How we think about decentralized systems

“Decentralization" is a popular term used to bracket a set of interrelated technologies including blockchain, crypto tokens, NFTs. It’s also a fuzzy term that has been used in subtly different ways in different disciplines throughout history, so the question “what is a decentralized system", or, more to the point, “is this particular system really decentralized" can be quite difficult to answer unless we have a clear definition by which we can measure ourselves.

Decentralization and control

Decentralization according to Wikipedia.

But it’s easy to see that the decentralized system maintains one major disadvantage of the centralized system: remove the central node and the system falls apart. Indeed, the graph on the right could simply be rearranged to depict the supposedly decentralized system as a multi-level hierarchy.

Even if some project clearly have this definition in mind, this is not how we conceive decentralized system.

Decentralization and mutuality

A single truth without a single source

Decentralized systems are designed to avoid this scenario.

This means in practice that decentralized systems allow every actor to propose new information to be included, but all other actors will test this new information for consistency before they accept it. And only new information that is consistent for all actors will be accepted.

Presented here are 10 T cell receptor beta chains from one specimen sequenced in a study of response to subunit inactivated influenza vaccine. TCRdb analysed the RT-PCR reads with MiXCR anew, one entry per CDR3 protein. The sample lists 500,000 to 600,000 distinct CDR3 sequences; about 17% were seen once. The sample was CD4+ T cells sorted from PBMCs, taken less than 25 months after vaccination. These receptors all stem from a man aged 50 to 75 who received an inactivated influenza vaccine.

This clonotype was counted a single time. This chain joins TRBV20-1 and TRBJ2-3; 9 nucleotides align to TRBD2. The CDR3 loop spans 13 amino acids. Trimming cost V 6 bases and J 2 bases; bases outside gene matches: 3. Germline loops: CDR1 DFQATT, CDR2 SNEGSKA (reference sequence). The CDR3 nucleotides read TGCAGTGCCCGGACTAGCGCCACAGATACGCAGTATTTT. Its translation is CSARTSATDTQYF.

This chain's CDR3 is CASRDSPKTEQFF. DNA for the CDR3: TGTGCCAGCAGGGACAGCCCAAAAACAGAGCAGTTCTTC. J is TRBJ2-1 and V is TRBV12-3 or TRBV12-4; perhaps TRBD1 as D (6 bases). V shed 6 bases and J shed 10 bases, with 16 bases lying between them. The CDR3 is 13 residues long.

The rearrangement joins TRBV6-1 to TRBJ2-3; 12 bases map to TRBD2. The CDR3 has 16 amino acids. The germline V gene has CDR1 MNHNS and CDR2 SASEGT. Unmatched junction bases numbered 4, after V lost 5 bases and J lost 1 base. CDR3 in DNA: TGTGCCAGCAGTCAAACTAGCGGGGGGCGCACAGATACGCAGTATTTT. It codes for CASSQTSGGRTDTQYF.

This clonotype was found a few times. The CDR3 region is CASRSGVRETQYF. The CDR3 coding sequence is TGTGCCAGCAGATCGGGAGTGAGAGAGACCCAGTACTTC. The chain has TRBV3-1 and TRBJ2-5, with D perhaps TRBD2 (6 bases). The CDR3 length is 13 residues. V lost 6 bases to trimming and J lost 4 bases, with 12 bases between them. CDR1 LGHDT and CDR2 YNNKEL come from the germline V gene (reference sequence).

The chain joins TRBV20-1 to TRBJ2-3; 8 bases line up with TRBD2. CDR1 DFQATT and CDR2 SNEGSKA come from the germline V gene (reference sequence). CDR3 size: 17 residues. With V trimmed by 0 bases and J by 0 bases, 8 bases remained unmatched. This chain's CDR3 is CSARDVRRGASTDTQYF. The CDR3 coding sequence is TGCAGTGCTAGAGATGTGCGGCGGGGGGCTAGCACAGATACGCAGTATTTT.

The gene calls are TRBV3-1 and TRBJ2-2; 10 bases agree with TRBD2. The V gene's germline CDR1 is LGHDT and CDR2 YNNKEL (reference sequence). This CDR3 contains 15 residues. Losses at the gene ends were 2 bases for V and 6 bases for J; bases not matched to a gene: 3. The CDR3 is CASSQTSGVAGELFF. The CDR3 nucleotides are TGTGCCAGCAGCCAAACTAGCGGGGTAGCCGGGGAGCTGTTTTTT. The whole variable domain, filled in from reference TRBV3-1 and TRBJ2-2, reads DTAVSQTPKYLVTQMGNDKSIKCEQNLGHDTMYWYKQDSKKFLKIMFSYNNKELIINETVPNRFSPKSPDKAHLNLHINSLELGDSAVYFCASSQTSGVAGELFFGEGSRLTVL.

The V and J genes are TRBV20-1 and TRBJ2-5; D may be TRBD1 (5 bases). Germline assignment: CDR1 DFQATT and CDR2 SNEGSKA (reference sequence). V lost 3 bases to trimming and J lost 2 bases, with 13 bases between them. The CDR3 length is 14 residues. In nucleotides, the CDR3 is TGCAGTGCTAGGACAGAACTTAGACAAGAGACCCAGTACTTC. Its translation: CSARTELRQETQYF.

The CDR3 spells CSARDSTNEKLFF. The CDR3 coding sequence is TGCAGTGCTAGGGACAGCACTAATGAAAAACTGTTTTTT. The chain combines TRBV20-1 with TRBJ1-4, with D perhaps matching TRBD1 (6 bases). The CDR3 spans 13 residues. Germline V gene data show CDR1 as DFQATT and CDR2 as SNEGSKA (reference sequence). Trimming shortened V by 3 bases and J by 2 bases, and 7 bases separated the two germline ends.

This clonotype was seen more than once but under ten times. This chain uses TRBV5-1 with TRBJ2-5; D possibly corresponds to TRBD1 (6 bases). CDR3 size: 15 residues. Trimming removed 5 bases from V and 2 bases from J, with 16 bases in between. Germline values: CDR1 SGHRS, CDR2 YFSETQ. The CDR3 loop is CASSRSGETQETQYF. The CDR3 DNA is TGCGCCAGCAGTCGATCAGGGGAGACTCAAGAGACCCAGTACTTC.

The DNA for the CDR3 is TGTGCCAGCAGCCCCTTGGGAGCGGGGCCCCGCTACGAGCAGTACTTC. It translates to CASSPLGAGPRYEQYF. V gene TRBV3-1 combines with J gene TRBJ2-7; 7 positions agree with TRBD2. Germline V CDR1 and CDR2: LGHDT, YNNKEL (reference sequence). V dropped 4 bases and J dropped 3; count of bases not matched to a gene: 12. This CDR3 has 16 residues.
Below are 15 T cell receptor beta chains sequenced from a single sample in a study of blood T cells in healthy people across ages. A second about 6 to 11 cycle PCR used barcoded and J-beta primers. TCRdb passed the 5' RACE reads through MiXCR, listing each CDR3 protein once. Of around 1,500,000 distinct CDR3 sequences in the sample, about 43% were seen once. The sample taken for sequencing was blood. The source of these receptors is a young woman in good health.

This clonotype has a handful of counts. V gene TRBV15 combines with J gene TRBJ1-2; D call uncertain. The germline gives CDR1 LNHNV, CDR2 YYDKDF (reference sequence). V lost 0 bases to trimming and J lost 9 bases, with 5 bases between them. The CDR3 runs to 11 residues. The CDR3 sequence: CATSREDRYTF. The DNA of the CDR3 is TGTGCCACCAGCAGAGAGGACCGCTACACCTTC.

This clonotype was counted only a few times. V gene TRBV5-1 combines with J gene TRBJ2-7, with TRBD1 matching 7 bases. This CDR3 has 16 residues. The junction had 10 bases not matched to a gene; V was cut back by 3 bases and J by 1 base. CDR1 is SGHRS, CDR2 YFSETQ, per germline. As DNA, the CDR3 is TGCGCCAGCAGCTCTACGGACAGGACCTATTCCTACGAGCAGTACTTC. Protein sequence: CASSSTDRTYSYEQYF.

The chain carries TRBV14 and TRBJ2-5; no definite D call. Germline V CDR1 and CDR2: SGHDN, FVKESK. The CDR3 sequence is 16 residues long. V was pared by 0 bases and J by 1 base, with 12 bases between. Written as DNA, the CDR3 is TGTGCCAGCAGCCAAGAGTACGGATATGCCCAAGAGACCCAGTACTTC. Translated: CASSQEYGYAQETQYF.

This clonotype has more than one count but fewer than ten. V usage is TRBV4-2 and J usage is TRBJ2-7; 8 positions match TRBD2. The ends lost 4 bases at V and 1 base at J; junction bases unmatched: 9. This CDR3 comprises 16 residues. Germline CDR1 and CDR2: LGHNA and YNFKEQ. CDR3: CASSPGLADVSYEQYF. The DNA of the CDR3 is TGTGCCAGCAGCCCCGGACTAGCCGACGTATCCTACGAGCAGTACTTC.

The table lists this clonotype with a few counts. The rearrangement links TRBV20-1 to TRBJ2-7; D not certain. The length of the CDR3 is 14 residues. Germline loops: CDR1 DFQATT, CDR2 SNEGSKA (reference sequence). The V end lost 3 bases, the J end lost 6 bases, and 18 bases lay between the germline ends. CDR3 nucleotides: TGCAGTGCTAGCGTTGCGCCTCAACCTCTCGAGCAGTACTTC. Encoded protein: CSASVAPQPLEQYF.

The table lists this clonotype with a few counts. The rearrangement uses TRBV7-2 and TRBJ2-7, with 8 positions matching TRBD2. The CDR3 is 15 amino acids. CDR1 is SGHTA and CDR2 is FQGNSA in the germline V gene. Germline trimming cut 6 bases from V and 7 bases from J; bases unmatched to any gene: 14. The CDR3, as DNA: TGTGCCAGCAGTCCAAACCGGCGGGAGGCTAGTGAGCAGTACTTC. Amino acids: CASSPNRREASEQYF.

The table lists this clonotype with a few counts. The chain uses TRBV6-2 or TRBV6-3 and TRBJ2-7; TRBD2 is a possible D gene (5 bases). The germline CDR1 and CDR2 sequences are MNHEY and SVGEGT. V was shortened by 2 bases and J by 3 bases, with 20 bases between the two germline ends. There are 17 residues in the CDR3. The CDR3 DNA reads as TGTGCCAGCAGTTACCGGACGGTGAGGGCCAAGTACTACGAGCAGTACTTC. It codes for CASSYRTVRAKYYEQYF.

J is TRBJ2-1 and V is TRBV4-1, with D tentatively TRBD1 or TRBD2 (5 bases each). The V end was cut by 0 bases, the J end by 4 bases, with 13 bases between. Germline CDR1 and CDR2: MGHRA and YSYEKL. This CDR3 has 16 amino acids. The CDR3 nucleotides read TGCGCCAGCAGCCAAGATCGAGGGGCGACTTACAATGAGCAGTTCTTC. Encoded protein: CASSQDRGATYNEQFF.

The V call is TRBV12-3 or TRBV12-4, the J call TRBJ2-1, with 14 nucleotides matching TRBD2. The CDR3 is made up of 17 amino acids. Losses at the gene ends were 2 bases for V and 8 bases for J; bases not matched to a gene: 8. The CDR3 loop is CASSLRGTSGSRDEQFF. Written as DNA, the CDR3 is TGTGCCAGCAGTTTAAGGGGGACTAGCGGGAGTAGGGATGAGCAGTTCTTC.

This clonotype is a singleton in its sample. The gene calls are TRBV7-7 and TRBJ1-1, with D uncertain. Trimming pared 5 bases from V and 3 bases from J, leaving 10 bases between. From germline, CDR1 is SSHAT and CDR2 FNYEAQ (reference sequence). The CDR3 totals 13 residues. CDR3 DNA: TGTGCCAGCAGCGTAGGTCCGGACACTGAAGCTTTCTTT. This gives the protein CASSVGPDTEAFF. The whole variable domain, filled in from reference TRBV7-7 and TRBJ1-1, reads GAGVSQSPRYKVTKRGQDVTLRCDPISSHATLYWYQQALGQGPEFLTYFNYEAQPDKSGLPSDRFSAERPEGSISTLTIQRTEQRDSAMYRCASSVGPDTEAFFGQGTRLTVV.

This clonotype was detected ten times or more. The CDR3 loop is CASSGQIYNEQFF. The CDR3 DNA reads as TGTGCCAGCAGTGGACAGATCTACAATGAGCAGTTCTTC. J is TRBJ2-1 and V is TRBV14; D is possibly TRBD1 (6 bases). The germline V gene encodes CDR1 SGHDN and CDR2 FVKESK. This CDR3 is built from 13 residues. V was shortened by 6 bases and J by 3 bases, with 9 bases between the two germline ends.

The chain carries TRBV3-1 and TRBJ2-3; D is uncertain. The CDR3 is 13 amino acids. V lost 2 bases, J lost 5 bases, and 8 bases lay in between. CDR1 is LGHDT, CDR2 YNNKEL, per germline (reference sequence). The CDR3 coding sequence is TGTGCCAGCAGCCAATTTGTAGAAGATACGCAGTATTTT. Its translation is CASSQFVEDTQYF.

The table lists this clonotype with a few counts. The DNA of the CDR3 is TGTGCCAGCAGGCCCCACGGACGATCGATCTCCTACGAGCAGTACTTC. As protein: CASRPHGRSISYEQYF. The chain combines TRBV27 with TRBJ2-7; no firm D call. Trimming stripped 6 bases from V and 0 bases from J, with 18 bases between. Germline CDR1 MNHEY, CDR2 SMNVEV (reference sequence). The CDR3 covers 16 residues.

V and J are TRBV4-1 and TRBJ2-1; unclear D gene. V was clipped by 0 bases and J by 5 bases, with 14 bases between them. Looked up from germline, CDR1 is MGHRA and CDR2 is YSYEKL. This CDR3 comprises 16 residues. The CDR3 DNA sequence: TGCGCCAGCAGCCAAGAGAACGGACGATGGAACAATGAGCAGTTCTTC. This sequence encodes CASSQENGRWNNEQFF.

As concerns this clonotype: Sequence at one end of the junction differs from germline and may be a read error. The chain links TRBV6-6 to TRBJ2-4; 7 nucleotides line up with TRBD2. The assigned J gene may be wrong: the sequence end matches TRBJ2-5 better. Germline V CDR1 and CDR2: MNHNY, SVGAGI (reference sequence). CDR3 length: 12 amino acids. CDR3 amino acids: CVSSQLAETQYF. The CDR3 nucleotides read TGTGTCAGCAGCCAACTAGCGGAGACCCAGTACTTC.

Depending on the setup this mutual up-front control of incoming information can be quite resource intensive — a common critique of decentralized systems.

But the key to understanding the economic motivation for decentralized systems is that this process shifts the cost of dispute resolution from after the fact (often a long time after the fact when dispute resolution becomes a very costly endeavor) to before the fact.

The result is a system that is known and accepted by all actors to reflect consistent information, with no single actor having the privilege to control information flow.

Decentralized systems for decentralized scenarios

Luckily, over the last years value creation has gradually shifted from orchestrating production (inside firms) to orchestrating exchange (inbetween firms).

The current solution to this orchestration problem, platforms, tend to be very lucrative for the platform owner but disadvantageous for everyone else because they ultimately create a hierarchical structure for orchestrating exchange: the platform owner retains control over access and dispute resolution and critically, the ultimate information advantage.

To alleviate these problems we should be thinking about decentralized systems.

Photo by Clint Adair on Unsplash



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